Atom Yerjanian who wrote as Siamanto was born in town of Agn on the banks of the Euphrates in 1878.  Well educated, he became a leading poet and chronicler of the vicious repression of Armenians in the Ottoman Empire starting at the turn of the century.  He was forced into exile in Egypt, Paris, Geneva, and the United States, but returned to his homeland in 1913 to document his people’s suffering.  He was one of the intellectuals arrested for deportation in 1915 and died after torture that August.  Armenians consider him as the ideal poet-as-hero.  This poem was bitterly prophetic.
A Handful of Ash
Alas, you were a great and beautiful mansion,
And from the white summit of your roof,
Filled with star-flooded night hopes,
I listened to the Euphrates, racing below.

I learned with tears, with tears I learned of the ruins,
Of your broad walls battered down, stone by stone,
Onto your fragile border of flowers in the garden...
On a terror-filled day, a day of slaughter, of blood.

And charred is the blue room
Inside whose walls, on whose rugs
My childhood delighted,
And where my life grew, where my soul grew.

That gold-framed mirror is shattered, too,
In whose silver depth my dreams,
My hopes, my loves and my burning will
Stood reflected for years, and my musings.

And in the garden the spring song is dead,
The mulberry and the willow there, they have been blasted, too,
And the brook that flowed between the trees-
Has it gone dry? Tell me, where is it? Has it gone dry?

O I often dream of the cage
From which my gray partridge, mornings
And at sunrise, fronting the rose trees,
Would rise, as I did, and start its own distinct cooing.

O my homeland, promise that after my death
A handful of your holy ashes
Will come to rest, like an exiled turtledove,
To chant its song of sorrow and tears.

But who will bring, tell me, who is to bring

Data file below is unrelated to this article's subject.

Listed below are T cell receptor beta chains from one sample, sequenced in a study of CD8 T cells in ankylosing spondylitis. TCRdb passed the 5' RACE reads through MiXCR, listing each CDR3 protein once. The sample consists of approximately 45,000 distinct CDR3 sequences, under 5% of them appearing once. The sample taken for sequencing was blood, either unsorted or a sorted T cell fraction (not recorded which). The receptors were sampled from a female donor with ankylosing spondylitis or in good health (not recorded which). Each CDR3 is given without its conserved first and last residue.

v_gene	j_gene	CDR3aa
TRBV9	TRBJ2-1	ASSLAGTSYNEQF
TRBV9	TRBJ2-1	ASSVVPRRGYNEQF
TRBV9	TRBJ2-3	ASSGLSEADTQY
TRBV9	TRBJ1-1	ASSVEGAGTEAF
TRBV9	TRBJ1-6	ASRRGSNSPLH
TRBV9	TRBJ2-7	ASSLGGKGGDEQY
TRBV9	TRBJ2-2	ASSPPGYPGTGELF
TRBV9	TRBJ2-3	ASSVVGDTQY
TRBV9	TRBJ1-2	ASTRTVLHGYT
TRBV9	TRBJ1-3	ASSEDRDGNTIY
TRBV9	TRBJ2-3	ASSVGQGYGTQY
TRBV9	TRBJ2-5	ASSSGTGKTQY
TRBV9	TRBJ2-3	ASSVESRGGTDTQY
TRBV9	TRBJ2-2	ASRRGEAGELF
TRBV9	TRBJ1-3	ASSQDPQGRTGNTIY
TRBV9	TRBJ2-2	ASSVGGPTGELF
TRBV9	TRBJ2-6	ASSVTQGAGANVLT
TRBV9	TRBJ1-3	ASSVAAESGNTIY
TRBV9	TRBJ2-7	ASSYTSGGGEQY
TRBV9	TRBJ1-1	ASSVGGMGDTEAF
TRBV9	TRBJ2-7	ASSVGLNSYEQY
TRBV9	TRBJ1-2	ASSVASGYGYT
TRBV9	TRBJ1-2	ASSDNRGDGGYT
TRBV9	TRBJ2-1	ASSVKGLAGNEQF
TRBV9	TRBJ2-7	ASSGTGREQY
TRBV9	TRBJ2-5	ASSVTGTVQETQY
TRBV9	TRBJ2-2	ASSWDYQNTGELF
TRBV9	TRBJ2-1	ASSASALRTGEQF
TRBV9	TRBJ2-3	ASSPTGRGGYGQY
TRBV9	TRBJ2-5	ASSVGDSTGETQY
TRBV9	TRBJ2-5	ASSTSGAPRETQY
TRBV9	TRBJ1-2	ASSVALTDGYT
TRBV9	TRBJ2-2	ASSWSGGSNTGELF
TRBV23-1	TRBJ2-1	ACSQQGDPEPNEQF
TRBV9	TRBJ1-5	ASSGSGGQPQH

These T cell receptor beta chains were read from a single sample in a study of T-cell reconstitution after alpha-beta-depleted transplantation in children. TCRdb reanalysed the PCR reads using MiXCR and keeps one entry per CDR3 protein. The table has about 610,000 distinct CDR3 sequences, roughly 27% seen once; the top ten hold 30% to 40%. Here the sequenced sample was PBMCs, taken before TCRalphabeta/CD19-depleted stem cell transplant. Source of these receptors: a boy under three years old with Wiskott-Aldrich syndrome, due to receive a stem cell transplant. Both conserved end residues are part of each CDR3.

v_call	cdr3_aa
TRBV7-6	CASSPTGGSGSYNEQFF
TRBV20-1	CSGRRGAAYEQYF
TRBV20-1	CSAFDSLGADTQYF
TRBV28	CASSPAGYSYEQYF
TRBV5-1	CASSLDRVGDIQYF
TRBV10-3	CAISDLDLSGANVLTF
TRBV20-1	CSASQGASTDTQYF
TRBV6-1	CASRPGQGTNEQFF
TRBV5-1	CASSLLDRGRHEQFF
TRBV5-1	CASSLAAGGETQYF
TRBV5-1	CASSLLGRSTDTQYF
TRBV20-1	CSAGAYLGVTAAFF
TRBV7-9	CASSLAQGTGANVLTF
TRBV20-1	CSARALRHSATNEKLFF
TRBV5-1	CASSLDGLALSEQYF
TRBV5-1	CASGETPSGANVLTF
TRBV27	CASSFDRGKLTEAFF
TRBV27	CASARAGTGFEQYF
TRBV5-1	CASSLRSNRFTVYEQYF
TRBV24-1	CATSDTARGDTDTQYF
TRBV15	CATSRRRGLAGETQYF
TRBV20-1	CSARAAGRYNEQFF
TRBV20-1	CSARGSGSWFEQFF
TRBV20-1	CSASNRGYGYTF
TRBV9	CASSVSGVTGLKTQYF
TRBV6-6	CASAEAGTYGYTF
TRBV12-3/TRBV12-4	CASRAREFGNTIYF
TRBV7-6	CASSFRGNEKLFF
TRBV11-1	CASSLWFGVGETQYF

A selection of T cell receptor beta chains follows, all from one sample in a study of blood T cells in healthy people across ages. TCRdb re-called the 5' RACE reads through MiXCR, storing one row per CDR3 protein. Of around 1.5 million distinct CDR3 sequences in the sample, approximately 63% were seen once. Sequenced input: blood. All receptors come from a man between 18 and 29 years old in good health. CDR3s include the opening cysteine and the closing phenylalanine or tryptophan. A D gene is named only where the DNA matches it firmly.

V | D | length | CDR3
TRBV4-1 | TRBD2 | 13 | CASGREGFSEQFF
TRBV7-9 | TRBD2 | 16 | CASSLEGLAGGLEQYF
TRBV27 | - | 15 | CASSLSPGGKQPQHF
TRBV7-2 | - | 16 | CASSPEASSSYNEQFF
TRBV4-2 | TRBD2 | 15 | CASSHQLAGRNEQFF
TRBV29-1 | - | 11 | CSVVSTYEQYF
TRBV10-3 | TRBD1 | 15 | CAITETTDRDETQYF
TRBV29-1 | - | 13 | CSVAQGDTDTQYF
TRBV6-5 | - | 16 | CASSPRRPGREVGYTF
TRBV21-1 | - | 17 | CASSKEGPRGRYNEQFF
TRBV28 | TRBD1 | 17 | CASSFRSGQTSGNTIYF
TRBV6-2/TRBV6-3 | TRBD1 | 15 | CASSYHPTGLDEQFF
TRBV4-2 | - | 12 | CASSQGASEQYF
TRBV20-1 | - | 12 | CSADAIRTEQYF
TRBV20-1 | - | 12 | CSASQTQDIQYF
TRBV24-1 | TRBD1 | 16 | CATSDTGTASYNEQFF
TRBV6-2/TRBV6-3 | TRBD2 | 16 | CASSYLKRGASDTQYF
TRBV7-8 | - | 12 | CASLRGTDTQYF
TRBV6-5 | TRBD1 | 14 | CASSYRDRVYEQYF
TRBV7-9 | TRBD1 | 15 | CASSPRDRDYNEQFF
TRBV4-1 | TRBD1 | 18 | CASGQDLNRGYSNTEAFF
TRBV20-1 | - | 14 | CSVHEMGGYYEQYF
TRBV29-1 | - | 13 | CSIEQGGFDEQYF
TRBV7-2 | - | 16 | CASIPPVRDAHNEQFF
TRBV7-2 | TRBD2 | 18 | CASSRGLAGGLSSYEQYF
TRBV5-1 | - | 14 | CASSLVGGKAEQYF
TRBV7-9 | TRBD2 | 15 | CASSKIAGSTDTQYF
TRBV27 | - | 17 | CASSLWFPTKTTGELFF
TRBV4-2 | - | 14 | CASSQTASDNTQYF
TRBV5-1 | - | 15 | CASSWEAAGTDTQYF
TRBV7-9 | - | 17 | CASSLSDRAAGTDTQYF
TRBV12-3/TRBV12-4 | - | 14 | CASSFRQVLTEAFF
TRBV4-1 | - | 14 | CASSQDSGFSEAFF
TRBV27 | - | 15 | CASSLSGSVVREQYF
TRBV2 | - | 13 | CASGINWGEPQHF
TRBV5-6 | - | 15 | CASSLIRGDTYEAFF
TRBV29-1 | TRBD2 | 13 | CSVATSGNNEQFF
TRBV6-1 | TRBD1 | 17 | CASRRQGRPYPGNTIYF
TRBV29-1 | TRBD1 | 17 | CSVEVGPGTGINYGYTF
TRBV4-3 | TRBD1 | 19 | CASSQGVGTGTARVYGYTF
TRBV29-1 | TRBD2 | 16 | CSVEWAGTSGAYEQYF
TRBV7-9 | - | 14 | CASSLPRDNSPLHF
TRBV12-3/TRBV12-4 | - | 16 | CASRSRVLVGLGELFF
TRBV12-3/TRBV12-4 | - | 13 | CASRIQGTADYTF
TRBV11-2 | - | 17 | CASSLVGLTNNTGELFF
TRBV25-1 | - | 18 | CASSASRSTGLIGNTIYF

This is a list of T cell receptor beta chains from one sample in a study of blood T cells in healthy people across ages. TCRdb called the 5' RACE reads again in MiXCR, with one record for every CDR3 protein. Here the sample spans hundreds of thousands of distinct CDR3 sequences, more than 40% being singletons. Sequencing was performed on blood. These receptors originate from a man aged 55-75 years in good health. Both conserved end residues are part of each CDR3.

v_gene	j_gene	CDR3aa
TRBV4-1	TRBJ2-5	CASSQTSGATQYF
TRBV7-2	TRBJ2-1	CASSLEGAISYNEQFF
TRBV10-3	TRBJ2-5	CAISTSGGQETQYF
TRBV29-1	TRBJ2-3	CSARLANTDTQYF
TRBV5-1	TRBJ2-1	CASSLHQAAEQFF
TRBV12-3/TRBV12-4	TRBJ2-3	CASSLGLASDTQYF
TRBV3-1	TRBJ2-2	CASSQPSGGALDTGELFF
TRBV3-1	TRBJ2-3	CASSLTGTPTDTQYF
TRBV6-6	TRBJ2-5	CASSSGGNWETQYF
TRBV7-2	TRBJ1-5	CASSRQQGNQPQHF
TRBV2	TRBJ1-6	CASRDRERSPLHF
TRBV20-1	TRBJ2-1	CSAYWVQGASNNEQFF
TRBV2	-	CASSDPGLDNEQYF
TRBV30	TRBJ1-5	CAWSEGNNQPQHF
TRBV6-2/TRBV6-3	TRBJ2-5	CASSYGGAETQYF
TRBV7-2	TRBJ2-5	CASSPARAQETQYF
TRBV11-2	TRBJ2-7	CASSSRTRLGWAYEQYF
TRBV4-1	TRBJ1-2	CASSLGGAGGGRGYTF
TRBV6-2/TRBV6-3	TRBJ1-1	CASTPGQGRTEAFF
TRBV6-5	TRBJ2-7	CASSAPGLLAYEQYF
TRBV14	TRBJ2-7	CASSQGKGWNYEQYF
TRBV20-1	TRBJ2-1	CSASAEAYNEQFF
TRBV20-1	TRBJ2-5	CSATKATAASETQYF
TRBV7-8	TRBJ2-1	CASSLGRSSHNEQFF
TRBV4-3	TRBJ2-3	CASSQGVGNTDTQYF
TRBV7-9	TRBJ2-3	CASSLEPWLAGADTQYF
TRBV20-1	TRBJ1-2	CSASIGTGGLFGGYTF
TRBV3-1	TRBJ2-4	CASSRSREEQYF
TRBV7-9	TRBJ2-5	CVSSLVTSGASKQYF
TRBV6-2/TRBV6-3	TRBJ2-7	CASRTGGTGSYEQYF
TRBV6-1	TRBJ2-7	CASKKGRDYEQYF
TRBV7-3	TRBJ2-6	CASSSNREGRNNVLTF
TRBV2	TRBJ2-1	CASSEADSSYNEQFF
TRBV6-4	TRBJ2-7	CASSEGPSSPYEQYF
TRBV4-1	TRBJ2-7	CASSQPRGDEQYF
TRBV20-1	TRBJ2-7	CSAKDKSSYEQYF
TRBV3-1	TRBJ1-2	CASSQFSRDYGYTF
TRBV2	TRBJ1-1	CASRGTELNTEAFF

A handful of your precious ashes,
On the day of my death, to put into my dark coffin
And mingle with my ashes, ashes of a singer of the homeland?

A handful of ash with my remains, my native home-
Who is to bring a handful of ash from your ashes,
From your sorrow, your memories, your past,
A handful of ash to scatter on my heart?


Alan Semerdjian
Alan Semerdjian is an American poet/essayist/musician whose 2009 book In the Architecture of Bone came to grips with the immigrant refugee generation and their families and the ghosts of the genocide.  The Grandchildren of Genocide from that book makes the powerful point that the past is not the past…
The Grandchildren of Genocide
We think of bombfields and big when we think of genocide.
We think of mass cleansing. We think in holes. We think
the whole page. We think what’s under it, what they’ve been
covering up. We think there might have been people
in those whole pages.
We think of chambers when we think of genocide. We think
of people crying. We think of people climbing. We think of
people climbing and crying, crying and climbing. We think of both
people climbing and people crying. We think in chambers.
We think in those horrible chambers when we think of genocide.
Those horrible 20th century chambers.
When we think of genocide, we don’t think of mountains and deserts.
We don’t think of bazaars. When we do think of them,
we don’t think of young democratic people and pomegranates.
We don’t think of young democratic people with pomegranates
at bazaars when we think of genocide. We don’t think of them
next to our grandfathers. We don’t think of next to them.
Then there are young democratic people who don’t eat pomegranates
and don’t think of genocide. We don’t think of them either.
We don’t think of them when we think of genocide, but we do think
of moustaches. We don’t think of long and lovely moustaches,
but we think of moustaches when we think of genocide.
We don’t think of grandfathers plural or generations of grandfathers
before that when we think of genocide. But we do think of mothers.
And mothers before that. But we do think of mothers,
but we don’t think of women. We don’t think of women dancing.
We don’t hear the music when we think of genocide.
These things we think about and not hear when we think about genocide.
And we don’t think of civil war as genocide. We hear about it.
We don’t call in enough with such information.
We think about reconciliation, but we don’t
think about reconciliation when we think about genocide.
We don’t study the memorials, we don’t explain the play in papers,
we don’t shake hands and make up. When we think of genocide,
we do other things with our hands.

Alan Semerdjian